|What's the best book (fiction or otherwise) you've read about 'real' computers and/or computing (including programming, of course)?|
Just to be clear: not sci-fi books about future computers, or computers in outer space, or imagined AI. But books about what it's like to use a computer at some real moment in time. Books that capture the gestalt of living inside of a screen, hacking away. Books about the isolation of computing.
There's probably some similarity to books about artists or writers (the isolation, the focus) but there's also something unique about the split between our physical bodies in meatspace, and our minds in digital space — from punchcards to touch screens. I'm looking for books that capture that dichotomy.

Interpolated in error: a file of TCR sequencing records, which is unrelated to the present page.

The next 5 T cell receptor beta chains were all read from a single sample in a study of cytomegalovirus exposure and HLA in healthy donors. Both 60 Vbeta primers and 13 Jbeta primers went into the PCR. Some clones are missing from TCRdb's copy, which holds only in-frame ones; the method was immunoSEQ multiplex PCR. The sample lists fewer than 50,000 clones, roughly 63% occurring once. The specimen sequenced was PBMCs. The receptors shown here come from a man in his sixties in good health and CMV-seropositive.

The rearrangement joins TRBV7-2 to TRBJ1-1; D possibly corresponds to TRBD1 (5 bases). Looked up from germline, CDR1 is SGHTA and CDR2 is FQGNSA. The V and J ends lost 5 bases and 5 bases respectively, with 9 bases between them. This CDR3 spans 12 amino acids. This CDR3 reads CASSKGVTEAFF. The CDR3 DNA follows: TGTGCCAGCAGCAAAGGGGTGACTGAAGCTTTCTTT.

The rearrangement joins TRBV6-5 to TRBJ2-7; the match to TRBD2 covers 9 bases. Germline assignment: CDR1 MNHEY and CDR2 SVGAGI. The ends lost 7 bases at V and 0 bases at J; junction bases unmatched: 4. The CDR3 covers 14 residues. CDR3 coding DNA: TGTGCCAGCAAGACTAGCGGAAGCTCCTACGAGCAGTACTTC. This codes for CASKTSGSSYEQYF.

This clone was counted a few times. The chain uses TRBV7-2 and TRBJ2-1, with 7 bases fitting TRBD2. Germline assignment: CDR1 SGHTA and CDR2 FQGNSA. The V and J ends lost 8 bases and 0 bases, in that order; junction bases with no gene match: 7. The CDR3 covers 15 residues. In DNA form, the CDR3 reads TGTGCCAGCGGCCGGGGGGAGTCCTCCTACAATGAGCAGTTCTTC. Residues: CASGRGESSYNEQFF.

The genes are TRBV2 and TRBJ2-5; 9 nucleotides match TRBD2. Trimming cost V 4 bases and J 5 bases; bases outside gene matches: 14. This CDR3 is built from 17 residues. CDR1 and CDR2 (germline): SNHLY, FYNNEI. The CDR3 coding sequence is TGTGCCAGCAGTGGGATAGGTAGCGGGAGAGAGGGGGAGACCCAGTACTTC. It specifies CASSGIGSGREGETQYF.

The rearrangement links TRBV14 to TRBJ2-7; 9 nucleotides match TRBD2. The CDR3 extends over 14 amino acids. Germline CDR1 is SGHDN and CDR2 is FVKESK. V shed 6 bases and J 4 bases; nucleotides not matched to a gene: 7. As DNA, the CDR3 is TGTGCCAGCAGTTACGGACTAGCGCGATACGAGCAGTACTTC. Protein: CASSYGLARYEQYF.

Ellen Ullman is one of the few non-explicitly geek-facing fiction writers that easily comes to mind (Close to the Machine ). As are parts of The Information  (Turing machine construction, for ex ...). Beautiful Code  is yet another, but skewing a bit too technical ...
A friend recommended grabbing computer instruction manuals and looking at the forewords — authors who have spent years writing up technical documentation start to stretch their legs and get a little philosophical there. Has anyone compiled a collection of such forewords?
Anyway — would love to hear your suggestions!
(edit: footnote formatting)